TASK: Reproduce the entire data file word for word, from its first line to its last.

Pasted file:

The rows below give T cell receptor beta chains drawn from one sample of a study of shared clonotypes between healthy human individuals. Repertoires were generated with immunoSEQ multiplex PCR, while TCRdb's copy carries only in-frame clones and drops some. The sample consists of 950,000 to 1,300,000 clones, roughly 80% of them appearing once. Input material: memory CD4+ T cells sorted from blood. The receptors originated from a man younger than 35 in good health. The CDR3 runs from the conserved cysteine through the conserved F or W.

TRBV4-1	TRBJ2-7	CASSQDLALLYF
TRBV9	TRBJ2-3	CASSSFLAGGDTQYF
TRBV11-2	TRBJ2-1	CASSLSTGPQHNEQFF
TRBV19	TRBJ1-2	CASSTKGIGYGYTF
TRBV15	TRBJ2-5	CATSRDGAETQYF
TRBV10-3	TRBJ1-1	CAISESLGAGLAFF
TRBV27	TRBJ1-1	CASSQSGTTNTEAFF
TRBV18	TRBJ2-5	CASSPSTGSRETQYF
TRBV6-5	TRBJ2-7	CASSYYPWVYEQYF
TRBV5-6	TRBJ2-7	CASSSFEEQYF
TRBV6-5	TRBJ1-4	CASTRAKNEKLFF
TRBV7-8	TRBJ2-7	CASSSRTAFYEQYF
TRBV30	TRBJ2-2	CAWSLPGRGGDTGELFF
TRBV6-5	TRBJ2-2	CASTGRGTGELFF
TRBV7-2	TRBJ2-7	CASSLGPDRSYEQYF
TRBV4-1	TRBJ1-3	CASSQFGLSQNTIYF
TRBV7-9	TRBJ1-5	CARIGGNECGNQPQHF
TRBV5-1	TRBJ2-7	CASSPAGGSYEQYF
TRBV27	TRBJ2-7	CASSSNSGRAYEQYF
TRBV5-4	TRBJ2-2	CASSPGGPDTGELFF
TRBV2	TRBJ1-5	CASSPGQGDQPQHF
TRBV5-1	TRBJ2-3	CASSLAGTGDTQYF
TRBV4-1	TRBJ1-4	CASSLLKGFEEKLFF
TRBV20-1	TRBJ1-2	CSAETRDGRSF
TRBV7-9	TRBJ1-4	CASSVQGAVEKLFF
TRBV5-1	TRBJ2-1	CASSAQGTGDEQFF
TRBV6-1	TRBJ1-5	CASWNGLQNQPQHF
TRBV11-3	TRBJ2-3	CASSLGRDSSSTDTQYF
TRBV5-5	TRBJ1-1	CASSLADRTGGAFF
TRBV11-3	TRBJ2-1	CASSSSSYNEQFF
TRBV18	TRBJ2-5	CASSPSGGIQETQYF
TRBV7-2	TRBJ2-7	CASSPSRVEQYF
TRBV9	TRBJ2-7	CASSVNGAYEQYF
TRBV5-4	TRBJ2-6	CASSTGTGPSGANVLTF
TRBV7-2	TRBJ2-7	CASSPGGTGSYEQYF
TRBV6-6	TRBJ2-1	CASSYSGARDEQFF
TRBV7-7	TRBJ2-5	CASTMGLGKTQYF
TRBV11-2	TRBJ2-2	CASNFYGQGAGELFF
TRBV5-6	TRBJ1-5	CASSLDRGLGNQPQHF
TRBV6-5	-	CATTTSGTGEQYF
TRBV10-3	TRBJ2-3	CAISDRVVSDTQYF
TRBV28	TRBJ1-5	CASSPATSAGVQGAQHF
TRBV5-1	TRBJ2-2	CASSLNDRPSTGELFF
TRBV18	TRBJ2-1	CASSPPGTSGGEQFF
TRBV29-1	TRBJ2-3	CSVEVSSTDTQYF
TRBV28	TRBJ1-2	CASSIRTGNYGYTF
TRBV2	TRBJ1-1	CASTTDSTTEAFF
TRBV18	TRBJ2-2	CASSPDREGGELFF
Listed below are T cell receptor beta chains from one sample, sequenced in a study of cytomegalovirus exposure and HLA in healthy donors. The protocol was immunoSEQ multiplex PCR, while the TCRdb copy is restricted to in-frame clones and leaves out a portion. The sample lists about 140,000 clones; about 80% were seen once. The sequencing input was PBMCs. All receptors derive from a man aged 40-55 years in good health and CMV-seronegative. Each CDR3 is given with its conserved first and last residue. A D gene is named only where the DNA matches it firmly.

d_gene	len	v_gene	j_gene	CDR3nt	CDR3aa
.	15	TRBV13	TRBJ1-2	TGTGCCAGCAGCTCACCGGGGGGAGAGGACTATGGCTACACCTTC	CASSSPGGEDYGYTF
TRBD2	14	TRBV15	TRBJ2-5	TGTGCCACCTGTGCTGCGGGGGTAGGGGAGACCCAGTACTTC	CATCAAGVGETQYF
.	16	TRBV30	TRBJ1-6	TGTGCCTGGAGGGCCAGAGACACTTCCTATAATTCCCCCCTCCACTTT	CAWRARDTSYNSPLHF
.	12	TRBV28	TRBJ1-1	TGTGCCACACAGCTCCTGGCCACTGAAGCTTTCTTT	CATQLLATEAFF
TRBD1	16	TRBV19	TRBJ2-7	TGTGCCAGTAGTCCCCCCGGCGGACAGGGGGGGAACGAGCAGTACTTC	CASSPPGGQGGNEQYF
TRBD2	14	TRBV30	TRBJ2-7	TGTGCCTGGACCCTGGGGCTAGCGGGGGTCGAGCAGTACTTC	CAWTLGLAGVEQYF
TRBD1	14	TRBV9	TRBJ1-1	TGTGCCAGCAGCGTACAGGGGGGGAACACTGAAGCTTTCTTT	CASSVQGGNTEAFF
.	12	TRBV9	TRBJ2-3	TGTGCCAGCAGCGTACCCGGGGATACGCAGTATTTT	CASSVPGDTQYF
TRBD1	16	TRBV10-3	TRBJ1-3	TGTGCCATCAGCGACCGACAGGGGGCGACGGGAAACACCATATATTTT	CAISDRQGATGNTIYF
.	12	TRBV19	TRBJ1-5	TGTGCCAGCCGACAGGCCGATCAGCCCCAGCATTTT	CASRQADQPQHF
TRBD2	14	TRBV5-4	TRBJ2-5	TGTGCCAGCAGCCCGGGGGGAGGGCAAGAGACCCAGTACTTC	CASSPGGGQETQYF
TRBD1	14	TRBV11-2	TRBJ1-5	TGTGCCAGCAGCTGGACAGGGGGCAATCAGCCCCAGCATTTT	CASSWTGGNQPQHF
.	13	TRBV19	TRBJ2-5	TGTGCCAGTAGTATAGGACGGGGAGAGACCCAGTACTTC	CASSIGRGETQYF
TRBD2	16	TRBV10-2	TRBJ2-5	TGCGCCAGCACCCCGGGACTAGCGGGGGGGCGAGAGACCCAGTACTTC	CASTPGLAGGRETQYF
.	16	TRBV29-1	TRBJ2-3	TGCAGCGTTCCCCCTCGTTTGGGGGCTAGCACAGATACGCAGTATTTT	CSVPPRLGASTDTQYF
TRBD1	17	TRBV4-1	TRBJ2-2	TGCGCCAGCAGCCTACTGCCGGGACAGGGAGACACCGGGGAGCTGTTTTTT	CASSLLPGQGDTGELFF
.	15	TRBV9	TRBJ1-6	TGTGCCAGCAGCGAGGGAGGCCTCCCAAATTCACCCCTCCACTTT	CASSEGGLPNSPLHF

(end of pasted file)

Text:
The rows below give T cell receptor beta chains drawn from one sample of a study of shared clonotypes between healthy human individuals. Repertoires were generated with immunoSEQ multiplex PCR, while TCRdb's copy carries only in-frame clones and drops some. The sample consists of 950,000 to 1,300,000 clones, roughly 80% of them appearing once. Input material: memory CD4+ T cells sorted from blood. The receptors originated from a man younger than 35 in good health. The CDR3 runs from the conserved cysteine through the conserved F or W.

TRBV4-1	TRBJ2-7	CASSQDLALLYF
TRBV9	TRBJ2-3	CASSSFLAGGDTQYF
TRBV11-2	TRBJ2-1	CASSLSTGPQHNEQFF
TRBV19	TRBJ1-2	CASSTKGIGYGYTF
TRBV15	TRBJ2-5	CATSRDGAETQYF
TRBV10-3	TRBJ1-1	CAISESLGAGLAFF
TRBV27	TRBJ1-1	CASSQSGTTNTEAFF
TRBV18	TRBJ2-5	CASSPSTGSRETQYF
TRBV6-5	TRBJ2-7	CASSYYPWVYEQYF
TRBV5-6	TRBJ2-7	CASSSFEEQYF
TRBV6-5	TRBJ1-4	CASTRAKNEKLFF
TRBV7-8	TRBJ2-7	CASSSRTAFYEQYF
TRBV30	TRBJ2-2	CAWSLPGRGGDTGELFF
TRBV6-5	TRBJ2-2	CASTGRGTGELFF
TRBV7-2	TRBJ2-7	CASSLGPDRSYEQYF
TRBV4-1	TRBJ1-3	CASSQFGLSQNTIYF
TRBV7-9	TRBJ1-5	CARIGGNECGNQPQHF
TRBV5-1	TRBJ2-7	CASSPAGGSYEQYF
TRBV27	TRBJ2-7	CASSSNSGRAYEQYF
TRBV5-4	TRBJ2-2	CASSPGGPDTGELFF
TRBV2	TRBJ1-5	CASSPGQGDQPQHF
TRBV5-1	TRBJ2-3	CASSLAGTGDTQYF
TRBV4-1	TRBJ1-4	CASSLLKGFEEKLFF
TRBV20-1	TRBJ1-2	CSAETRDGRSF
TRBV7-9	TRBJ1-4	CASSVQGAVEKLFF
TRBV5-1	TRBJ2-1	CASSAQGTGDEQFF
TRBV6-1	TRBJ1-5	CASWNGLQNQPQHF
TRBV11-3	TRBJ2-3	CASSLGRDSSSTDTQYF
TRBV5-5	TRBJ1-1	CASSLADRTGGAFF
TRBV11-3	TRBJ2-1	CASSSSSYNEQFF
TRBV18	TRBJ2-5	CASSPSGGIQETQYF
TRBV7-2	TRBJ2-7	CASSPSRVEQYF
TRBV9	TRBJ2-7	CASSVNGAYEQYF
TRBV5-4	TRBJ2-6	CASSTGTGPSGANVLTF
TRBV7-2	TRBJ2-7	CASSPGGTGSYEQYF
TRBV6-6	TRBJ2-1	CASSYSGARDEQFF
TRBV7-7	TRBJ2-5	CASTMGLGKTQYF
TRBV11-2	TRBJ2-2	CASNFYGQGAGELFF
TRBV5-6	TRBJ1-5	CASSLDRGLGNQPQHF
TRBV6-5	-	CATTTSGTGEQYF
TRBV10-3	TRBJ2-3	CAISDRVVSDTQYF
TRBV28	TRBJ1-5	CASSPATSAGVQGAQHF
TRBV5-1	TRBJ2-2	CASSLNDRPSTGELFF
TRBV18	TRBJ2-1	CASSPPGTSGGEQFF
TRBV29-1	TRBJ2-3	CSVEVSSTDTQYF
TRBV28	TRBJ1-2	CASSIRTGNYGYTF
TRBV2	TRBJ1-1	CASTTDSTTEAFF
TRBV18	TRBJ2-2	CASSPDREGGELFF
Listed below are T cell receptor beta chains from one sample, sequenced in a study of cytomegalovirus exposure and HLA in healthy donors. The protocol was immunoSEQ multiplex PCR, while the TCRdb copy is restricted to in-frame clones and leaves out a portion. The sample lists about 140,000 clones; about 80% were seen once. The sequencing input was PBMCs. All receptors derive from a man aged 40-55 years in good health and CMV-seronegative. Each CDR3 is given with its conserved first and last residue. A D gene is named only where the DNA matches it firmly.

d_gene	len	v_gene	j_gene	CDR3nt	CDR3aa
.	15	TRBV13	TRBJ1-2	TGTGCCAGCAGCTCACCGGGGGGAGAGGACTATGGCTACACCTTC	CASSSPGGEDYGYTF
TRBD2	14	TRBV15	TRBJ2-5	TGTGCCACCTGTGCTGCGGGGGTAGGGGAGACCCAGTACTTC	CATCAAGVGETQYF
.	16	TRBV30	TRBJ1-6	TGTGCCTGGAGGGCCAGAGACACTTCCTATAATTCCCCCCTCCACTTT	CAWRARDTSYNSPLHF
.	12	TRBV28	TRBJ1-1	TGTGCCACACAGCTCCTGGCCACTGAAGCTTTCTTT	CATQLLATEAFF
TRBD1	16	TRBV19	TRBJ2-7	TGTGCCAGTAGTCCCCCCGGCGGACAGGGGGGGAACGAGCAGTACTTC	CASSPPGGQGGNEQYF
TRBD2	14	TRBV30	TRBJ2-7	TGTGCCTGGACCCTGGGGCTAGCGGGGGTCGAGCAGTACTTC	CAWTLGLAGVEQYF
TRBD1	14	TRBV9	TRBJ1-1	TGTGCCAGCAGCGTACAGGGGGGGAACACTGAAGCTTTCTTT	CASSVQGGNTEAFF
.	12	TRBV9	TRBJ2-3	TGTGCCAGCAGCGTACCCGGGGATACGCAGTATTTT	CASSVPGDTQYF
TRBD1	16	TRBV10-3	TRBJ1-3	TGTGCCATCAGCGACCGACAGGGGGCGACGGGAAACACCATATATTTT	CAISDRQGATGNTIYF
.	12	TRBV19	TRBJ1-5	TGTGCCAGCCGACAGGCCGATCAGCCCCAGCATTTT	CASRQADQPQHF
TRBD2	14	TRBV5-4	TRBJ2-5	TGTGCCAGCAGCCCGGGGGGAGGGCAAGAGACCCAGTACTTC	CASSPGGGQETQYF
TRBD1	14	TRBV11-2	TRBJ1-5	TGTGCCAGCAGCTGGACAGGGGGCAATCAGCCCCAGCATTTT	CASSWTGGNQPQHF
.	13	TRBV19	TRBJ2-5	TGTGCCAGTAGTATAGGACGGGGAGAGACCCAGTACTTC	CASSIGRGETQYF
TRBD2	16	TRBV10-2	TRBJ2-5	TGCGCCAGCACCCCGGGACTAGCGGGGGGGCGAGAGACCCAGTACTTC	CASTPGLAGGRETQYF
.	16	TRBV29-1	TRBJ2-3	TGCAGCGTTCCCCCTCGTTTGGGGGCTAGCACAGATACGCAGTATTTT	CSVPPRLGASTDTQYF
TRBD1	17	TRBV4-1	TRBJ2-2	TGCGCCAGCAGCCTACTGCCGGGACAGGGAGACACCGGGGAGCTGTTTTTT	CASSLLPGQGDTGELFF
.	15	TRBV9	TRBJ1-6	TGTGCCAGCAGCGAGGGAGGCCTCCCAAATTCACCCCTCCACTTT	CASSEGGLPNSPLHF